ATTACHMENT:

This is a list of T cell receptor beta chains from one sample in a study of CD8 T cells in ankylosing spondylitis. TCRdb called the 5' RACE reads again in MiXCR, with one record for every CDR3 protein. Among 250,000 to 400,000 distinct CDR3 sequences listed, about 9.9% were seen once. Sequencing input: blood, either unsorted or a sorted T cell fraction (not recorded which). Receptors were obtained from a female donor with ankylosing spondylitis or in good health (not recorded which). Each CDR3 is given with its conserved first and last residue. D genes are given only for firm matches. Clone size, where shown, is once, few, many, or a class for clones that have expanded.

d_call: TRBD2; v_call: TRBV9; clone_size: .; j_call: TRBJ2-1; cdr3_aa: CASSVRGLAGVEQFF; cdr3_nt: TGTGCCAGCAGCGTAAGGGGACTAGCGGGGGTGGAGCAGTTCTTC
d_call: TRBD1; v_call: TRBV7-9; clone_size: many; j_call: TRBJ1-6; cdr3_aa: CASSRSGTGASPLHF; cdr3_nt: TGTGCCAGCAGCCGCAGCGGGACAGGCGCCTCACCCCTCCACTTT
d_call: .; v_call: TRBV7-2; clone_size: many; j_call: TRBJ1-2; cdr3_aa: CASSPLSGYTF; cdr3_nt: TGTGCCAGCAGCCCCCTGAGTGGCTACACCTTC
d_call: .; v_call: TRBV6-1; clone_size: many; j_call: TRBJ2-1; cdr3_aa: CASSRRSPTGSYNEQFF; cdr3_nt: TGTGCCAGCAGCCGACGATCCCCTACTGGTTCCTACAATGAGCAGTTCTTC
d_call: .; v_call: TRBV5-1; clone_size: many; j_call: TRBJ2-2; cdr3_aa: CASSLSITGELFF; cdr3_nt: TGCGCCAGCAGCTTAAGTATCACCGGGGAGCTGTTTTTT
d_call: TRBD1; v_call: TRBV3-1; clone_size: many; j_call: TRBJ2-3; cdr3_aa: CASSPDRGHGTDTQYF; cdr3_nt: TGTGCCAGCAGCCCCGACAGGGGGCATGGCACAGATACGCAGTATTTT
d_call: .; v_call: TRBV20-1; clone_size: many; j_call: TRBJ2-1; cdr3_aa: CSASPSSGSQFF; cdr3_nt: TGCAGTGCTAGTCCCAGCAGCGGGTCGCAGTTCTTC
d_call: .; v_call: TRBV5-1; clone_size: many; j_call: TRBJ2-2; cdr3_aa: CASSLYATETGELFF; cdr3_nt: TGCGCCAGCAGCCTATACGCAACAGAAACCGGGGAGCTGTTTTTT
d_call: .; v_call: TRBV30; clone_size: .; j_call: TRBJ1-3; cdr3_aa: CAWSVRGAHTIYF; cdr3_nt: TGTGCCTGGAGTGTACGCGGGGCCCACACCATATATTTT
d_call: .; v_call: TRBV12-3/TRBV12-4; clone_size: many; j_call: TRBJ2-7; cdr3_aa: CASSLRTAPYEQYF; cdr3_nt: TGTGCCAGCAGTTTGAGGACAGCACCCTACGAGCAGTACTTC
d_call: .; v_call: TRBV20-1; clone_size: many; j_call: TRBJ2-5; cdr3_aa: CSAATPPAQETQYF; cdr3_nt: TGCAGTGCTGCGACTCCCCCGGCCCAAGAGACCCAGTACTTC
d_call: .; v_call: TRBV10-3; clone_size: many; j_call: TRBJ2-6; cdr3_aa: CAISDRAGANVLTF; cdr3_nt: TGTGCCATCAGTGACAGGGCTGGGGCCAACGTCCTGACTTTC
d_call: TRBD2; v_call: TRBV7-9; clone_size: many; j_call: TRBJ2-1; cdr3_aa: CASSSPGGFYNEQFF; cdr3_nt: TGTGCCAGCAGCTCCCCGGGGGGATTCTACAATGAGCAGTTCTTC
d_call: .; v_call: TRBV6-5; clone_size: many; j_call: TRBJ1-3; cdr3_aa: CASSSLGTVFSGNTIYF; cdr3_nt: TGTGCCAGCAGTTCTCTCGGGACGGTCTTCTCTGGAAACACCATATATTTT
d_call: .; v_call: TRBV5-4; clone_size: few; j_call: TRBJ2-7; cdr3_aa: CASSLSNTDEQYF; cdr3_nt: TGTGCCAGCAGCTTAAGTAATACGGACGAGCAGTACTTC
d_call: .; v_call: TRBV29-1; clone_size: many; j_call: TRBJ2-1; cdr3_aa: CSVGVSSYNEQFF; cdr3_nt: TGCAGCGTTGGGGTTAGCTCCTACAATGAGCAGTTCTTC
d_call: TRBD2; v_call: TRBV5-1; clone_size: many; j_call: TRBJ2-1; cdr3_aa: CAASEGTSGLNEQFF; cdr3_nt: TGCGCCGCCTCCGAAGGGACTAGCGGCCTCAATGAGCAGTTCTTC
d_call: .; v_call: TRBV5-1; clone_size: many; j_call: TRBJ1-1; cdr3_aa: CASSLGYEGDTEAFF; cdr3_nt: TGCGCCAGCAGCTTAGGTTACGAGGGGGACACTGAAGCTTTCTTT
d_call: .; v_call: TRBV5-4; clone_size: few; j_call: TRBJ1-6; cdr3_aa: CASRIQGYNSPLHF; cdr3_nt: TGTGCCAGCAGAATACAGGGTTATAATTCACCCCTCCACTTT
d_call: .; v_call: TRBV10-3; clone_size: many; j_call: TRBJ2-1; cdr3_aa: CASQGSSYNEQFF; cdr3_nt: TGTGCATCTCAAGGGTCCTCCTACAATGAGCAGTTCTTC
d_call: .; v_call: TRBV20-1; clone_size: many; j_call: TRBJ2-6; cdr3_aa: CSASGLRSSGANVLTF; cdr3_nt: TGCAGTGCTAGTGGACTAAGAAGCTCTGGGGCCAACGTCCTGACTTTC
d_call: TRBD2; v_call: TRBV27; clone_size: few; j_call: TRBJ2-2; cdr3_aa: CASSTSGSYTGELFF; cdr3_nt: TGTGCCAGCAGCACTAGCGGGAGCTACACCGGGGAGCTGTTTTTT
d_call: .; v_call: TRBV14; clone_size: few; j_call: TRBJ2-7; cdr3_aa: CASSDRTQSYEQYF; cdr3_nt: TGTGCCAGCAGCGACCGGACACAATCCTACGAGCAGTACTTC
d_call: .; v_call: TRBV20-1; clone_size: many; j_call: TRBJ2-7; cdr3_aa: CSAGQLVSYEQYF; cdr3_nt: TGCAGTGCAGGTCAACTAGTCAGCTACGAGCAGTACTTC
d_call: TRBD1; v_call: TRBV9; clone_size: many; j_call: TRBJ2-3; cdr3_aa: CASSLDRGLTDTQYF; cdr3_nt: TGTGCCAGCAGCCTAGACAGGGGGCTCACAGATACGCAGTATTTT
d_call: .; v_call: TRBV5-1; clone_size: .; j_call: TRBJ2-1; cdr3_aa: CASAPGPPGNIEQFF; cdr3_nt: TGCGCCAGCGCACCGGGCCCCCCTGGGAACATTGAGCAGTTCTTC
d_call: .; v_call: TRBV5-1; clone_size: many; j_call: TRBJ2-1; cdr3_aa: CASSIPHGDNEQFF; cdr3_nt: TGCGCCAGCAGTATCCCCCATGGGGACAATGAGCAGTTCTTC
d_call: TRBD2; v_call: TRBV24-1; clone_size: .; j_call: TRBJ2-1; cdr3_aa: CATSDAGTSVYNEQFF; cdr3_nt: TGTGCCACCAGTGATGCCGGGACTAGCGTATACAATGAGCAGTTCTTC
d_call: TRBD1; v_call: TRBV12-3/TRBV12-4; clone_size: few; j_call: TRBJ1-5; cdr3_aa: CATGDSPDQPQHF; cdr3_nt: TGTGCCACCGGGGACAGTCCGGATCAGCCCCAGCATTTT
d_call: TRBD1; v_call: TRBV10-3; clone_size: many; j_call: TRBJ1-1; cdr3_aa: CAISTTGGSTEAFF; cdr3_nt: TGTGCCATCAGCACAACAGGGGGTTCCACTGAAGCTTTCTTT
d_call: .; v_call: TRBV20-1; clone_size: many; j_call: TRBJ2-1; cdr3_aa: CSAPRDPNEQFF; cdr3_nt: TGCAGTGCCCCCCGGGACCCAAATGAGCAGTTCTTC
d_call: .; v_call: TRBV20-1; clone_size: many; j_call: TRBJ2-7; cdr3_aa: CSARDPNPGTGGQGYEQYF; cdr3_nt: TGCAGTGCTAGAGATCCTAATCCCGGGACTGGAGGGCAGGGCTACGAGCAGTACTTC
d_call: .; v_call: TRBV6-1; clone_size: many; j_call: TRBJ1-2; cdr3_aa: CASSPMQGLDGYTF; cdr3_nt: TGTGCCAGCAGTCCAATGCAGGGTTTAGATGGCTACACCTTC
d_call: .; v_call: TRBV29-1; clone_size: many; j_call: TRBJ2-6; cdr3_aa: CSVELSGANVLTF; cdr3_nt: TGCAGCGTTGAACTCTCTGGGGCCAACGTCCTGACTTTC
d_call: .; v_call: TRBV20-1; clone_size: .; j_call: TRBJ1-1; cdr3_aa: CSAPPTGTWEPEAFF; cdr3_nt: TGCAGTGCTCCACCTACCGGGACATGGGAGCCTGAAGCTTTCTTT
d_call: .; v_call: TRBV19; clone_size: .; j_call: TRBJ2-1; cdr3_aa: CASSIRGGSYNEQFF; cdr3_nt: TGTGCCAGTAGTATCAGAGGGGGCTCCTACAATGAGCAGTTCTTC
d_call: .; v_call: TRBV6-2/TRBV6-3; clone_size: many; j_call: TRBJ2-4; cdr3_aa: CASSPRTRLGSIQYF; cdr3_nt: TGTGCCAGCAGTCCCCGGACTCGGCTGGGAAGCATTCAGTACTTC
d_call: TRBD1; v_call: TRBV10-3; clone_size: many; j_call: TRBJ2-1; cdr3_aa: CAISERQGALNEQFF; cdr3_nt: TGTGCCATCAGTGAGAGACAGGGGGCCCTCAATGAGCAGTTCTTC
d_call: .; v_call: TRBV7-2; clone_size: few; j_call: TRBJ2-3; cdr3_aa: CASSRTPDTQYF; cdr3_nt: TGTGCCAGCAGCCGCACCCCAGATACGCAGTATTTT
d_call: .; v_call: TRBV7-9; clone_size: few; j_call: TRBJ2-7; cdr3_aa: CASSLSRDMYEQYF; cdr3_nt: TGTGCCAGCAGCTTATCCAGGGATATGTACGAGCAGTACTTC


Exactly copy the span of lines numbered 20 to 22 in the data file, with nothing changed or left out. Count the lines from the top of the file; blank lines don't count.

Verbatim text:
d_call: .; v_call: TRBV5-4; clone_size: few; j_call: TRBJ1-6; cdr3_aa: CASRIQGYNSPLHF; cdr3_nt: TGTGCCAGCAGAATACAGGGTTATAATTCACCCCTCCACTTT
d_call: .; v_call: TRBV10-3; clone_size: many; j_call: TRBJ2-1; cdr3_aa: CASQGSSYNEQFF; cdr3_nt: TGTGCATCTCAAGGGTCCTCCTACAATGAGCAGTTCTTC
d_call: .; v_call: TRBV20-1; clone_size: many; j_call: TRBJ2-6; cdr3_aa: CSASGLRSSGANVLTF; cdr3_nt: TGCAGTGCTAGTGGACTAAGAAGCTCTGGGGCCAACGTCCTGACTTTC